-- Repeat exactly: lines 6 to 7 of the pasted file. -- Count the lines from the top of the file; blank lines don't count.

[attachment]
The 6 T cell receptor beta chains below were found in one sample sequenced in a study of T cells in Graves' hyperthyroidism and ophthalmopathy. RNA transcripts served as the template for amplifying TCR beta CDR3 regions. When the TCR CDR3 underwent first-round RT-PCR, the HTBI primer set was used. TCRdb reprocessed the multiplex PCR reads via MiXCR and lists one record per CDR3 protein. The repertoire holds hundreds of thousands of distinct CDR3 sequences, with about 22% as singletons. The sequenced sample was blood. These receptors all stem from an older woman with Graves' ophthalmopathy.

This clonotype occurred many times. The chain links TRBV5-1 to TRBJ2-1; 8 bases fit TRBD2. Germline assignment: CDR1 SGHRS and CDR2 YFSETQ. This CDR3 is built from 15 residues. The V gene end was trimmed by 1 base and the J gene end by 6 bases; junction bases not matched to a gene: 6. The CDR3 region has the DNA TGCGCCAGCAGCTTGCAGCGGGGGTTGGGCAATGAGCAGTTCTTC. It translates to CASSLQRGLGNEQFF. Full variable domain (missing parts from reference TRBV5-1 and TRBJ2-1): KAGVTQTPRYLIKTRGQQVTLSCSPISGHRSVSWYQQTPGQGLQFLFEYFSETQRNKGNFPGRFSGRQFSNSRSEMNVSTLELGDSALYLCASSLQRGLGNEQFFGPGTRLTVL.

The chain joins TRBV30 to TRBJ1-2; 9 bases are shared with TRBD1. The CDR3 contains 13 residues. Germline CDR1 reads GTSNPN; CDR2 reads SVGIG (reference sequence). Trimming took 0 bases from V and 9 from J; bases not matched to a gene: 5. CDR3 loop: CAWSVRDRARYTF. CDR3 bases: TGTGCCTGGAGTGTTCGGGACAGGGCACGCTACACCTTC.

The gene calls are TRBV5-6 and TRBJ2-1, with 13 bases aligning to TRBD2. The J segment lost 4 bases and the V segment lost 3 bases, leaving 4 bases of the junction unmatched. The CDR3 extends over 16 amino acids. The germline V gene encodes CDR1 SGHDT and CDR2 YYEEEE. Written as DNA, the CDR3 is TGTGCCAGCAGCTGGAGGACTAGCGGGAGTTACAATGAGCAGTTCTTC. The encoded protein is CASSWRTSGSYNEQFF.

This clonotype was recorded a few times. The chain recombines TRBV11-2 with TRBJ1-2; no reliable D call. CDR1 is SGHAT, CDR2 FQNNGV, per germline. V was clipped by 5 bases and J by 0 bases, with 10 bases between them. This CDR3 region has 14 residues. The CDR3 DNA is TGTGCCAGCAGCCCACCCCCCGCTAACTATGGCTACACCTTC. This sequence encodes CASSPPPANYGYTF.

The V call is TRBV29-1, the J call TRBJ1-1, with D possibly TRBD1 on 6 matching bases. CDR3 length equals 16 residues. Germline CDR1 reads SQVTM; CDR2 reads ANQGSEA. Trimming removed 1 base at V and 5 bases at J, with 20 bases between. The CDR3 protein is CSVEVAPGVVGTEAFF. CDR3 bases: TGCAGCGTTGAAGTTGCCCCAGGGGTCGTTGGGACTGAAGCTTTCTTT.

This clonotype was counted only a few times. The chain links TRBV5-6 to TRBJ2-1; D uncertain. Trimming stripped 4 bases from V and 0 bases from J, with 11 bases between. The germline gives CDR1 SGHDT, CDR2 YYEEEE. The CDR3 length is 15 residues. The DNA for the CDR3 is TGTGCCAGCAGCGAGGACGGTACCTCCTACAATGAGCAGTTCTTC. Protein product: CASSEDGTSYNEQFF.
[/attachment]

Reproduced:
The V call is TRBV29-1, the J call TRBJ1-1, with D possibly TRBD1 on 6 matching bases. CDR3 length equals 16 residues. Germline CDR1 reads SQVTM; CDR2 reads ANQGSEA. Trimming removed 1 base at V and 5 bases at J, with 20 bases between. The CDR3 protein is CSVEVAPGVVGTEAFF. CDR3 bases: TGCAGCGTTGAAGTTGCCCCAGGGGTCGTTGGGACTGAAGCTTTCTTT.

This clonotype was counted only a few times. The chain links TRBV5-6 to TRBJ2-1; D uncertain. Trimming stripped 4 bases from V and 0 bases from J, with 11 bases between. The germline gives CDR1 SGHDT, CDR2 YYEEEE. The CDR3 length is 15 residues. The DNA for the CDR3 is TGTGCCAGCAGCGAGGACGGTACCTCCTACAATGAGCAGTTCTTC. Protein product: CASSEDGTSYNEQFF.